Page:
Barren Strawberry, Potentilla sterilis

Wildflowers of the Isle of Luing

Among D Bannister, Isle of Luing.'s albums



  • Yellow flag, Iris pseudacorus

    This plant has been used as a form of water treatment since it has the ability to take up heavy metals through its roots.

  • Wood Anenome, Anemone nemorosa.

    The plant contains poisonous chemicals that are toxic to animals including humans, but it has also been used as a medicine. All parts of the plant contain protoanemonin, which can cause severe skin and gastrointestinal irritation, bitter taste and burning…

  • Wild thyme-Thymus serpyllum.



  • Wild thyme-Thymus serpyllum.

    It is used as a seasoning for many meat dishes (being commonly used in beef stews), cabbage or green salads, and vegetable dishes containing zucchini and eggplant. The dried leaves are used for a herbal tea throughout Europe and the United States.

  • Wild thyme-Thymus serpyllum.

    Bees are especially fond of the Thyme blossoms, from which they extract much honey. Wild thyme is an herb. The flowering parts of the plant are used to make medicine. People take wild thyme for breathing problems including cough, bronchitis, and swollen a…

  • Wavy Bitter Cress, Cardamine flexuosa.

    Wavy Bitter-cress distributes its seeds by way of its exploding siliquae (long narrow seedpods). Belonging to the Mustard and Cabbage family – Brassicaceae – like many other members its leaves are sharp-tasting giving it its common name.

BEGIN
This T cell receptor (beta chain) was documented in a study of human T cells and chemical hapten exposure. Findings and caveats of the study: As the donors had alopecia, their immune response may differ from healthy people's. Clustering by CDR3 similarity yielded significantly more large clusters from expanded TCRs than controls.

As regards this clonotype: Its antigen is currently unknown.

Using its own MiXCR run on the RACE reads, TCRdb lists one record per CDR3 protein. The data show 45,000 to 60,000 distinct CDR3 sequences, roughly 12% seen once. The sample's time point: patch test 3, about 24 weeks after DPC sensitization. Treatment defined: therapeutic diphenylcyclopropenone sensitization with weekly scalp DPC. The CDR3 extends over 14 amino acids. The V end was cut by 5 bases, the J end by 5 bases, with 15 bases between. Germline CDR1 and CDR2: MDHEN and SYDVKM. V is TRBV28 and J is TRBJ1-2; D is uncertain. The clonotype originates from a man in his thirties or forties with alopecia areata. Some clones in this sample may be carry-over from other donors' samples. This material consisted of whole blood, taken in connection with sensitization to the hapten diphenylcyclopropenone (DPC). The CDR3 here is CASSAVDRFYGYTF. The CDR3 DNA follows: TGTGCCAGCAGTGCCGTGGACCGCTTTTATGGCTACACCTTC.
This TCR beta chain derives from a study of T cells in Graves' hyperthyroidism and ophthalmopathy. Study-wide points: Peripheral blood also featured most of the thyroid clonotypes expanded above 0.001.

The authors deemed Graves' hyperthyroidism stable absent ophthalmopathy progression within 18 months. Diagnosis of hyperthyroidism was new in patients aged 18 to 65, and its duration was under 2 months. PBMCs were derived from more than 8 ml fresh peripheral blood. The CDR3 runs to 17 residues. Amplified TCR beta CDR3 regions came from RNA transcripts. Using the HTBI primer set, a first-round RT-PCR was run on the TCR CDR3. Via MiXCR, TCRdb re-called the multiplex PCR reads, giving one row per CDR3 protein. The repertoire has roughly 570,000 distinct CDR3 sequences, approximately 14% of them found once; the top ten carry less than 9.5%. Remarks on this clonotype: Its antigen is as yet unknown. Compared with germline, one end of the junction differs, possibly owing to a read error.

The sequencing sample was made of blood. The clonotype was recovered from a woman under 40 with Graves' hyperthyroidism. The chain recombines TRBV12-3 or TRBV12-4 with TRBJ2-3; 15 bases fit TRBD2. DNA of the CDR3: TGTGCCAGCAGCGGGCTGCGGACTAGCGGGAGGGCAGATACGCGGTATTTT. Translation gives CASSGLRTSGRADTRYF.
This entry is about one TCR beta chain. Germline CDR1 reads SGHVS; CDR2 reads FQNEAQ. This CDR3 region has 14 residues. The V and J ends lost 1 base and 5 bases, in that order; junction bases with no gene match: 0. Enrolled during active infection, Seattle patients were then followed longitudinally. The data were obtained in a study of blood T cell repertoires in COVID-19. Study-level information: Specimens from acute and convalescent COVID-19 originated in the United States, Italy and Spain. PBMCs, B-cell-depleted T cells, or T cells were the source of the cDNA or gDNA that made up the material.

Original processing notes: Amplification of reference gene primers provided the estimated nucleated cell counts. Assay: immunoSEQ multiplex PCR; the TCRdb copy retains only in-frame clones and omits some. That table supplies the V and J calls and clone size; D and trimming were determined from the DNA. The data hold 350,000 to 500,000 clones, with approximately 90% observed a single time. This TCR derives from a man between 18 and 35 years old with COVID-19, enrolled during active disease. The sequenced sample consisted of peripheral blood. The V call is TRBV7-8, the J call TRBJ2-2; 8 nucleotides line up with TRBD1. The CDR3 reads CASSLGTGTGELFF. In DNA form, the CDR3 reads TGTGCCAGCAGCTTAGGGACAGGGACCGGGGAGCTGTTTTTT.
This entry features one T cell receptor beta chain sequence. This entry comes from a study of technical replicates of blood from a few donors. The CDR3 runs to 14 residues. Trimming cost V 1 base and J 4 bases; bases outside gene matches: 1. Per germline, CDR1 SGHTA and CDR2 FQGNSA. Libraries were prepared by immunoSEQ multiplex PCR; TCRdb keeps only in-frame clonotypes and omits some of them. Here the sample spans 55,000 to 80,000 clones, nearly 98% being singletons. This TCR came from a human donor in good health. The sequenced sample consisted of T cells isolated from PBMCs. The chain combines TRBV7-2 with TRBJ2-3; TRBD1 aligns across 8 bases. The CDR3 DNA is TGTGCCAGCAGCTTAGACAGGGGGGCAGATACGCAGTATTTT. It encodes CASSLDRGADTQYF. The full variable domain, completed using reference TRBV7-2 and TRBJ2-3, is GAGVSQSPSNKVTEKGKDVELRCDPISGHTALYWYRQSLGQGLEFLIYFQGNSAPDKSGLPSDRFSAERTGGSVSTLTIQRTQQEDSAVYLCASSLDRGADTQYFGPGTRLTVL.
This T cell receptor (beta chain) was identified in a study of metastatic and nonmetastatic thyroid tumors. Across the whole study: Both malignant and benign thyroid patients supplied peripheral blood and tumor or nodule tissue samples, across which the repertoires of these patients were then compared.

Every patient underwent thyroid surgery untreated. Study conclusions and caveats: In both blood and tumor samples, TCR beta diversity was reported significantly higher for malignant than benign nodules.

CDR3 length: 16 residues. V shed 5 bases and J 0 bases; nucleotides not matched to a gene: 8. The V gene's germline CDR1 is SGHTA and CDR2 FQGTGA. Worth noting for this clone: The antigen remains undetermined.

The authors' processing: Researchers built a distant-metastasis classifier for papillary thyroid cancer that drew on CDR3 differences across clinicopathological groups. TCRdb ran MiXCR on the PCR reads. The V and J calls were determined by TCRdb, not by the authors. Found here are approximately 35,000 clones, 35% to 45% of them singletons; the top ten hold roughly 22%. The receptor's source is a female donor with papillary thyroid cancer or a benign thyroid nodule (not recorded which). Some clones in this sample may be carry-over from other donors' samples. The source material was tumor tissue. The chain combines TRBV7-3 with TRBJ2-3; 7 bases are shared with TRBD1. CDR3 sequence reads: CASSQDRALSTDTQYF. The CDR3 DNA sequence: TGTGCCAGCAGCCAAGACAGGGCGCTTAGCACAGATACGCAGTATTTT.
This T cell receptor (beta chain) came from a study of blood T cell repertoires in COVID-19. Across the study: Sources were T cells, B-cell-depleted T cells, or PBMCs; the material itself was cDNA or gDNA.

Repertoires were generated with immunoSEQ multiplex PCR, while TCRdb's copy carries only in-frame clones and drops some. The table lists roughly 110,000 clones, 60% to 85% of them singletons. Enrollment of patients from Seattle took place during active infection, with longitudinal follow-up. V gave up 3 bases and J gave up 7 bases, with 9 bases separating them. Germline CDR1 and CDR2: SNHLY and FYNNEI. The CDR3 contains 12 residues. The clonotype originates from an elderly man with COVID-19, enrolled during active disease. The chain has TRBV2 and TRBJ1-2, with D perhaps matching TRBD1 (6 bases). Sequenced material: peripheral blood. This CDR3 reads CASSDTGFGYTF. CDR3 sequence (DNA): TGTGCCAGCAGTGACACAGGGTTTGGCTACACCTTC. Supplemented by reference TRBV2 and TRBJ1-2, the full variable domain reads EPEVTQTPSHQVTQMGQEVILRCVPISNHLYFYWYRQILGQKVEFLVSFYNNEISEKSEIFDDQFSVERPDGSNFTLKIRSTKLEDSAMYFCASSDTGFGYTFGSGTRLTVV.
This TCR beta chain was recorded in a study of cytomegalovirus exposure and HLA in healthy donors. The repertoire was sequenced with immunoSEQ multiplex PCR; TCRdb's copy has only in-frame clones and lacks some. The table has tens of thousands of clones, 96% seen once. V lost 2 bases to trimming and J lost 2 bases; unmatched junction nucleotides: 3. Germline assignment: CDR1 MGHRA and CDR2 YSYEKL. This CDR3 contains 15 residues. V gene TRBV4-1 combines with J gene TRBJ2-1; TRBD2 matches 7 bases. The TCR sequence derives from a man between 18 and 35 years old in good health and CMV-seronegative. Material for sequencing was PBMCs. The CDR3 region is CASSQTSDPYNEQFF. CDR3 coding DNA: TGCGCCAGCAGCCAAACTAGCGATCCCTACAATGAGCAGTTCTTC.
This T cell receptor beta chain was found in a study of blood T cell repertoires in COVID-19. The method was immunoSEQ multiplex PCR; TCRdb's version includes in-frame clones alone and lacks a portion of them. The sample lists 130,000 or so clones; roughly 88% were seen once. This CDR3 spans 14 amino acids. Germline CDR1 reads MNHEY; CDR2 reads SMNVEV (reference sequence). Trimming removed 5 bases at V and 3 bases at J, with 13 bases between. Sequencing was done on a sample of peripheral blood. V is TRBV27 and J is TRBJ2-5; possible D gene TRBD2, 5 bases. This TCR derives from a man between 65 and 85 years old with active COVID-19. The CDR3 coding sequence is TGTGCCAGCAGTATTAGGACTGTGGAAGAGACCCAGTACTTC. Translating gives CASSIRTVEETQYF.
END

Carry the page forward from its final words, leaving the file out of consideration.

• Vipers Bugloss, Echium vulgare.

    Also known as 'snake flower' and 'blue devil'.

  • Vetch,


  • Thrift.



  • Thrift, Armeria maritima.

    This flower appeared on the old English twelve-sided threepenny-bit which was introduced in 1937 – perhaps it was meant to encourage another kind of 'thrift'?

  • Thistle, Onopordum acanthium

    The common name of Cotton thistle derives from the cotton-like hairs on the leaves. Other names include Scots thistle or Scottish thistle, heraldic thistle and woolly thistle;.[12] The name Scots thistle comes from the flower used as the national emblem o…

  • Sun Spurge, Euphorbia helioscopia.

    Also known as Mad-woman's Milk and Wart Spurge, the latex in the stem of the plant is toxic. It is used in the pharmaceutical industry.


  • Snowdrops, Galanthus nivalis.

    I suspect this plant is not naturally occurring on Luing, but rather planted by residents.

  • Sneezewort, Achillea ptarmica.

    This plant, which is highly valued by insects, is poisonous to sheep, cattle and horses. The dried leaves were used to make a type of snuff and a sneezing powder, as the name might suggest, and also the dried flowers were used to make a tea, which was a…

  • Silverweed, Potentilla anserina.

    In early times the roots of this plant were cultivated in some of the Scottish islands until potatoes were introduced. It is said that they taste somewhat like parsnips. The dried roots were also ground and used like flour in bread-making.


  • Sedum Anglicum, English stonecrop

    The flowers are short stalked and star-like, white sometimes tinged pink, with ten contrasting stamens and five carpels

  • Scurvy Grass - Cochlearia officinalis


  • Rowan, Mountain Ash.



142 items in total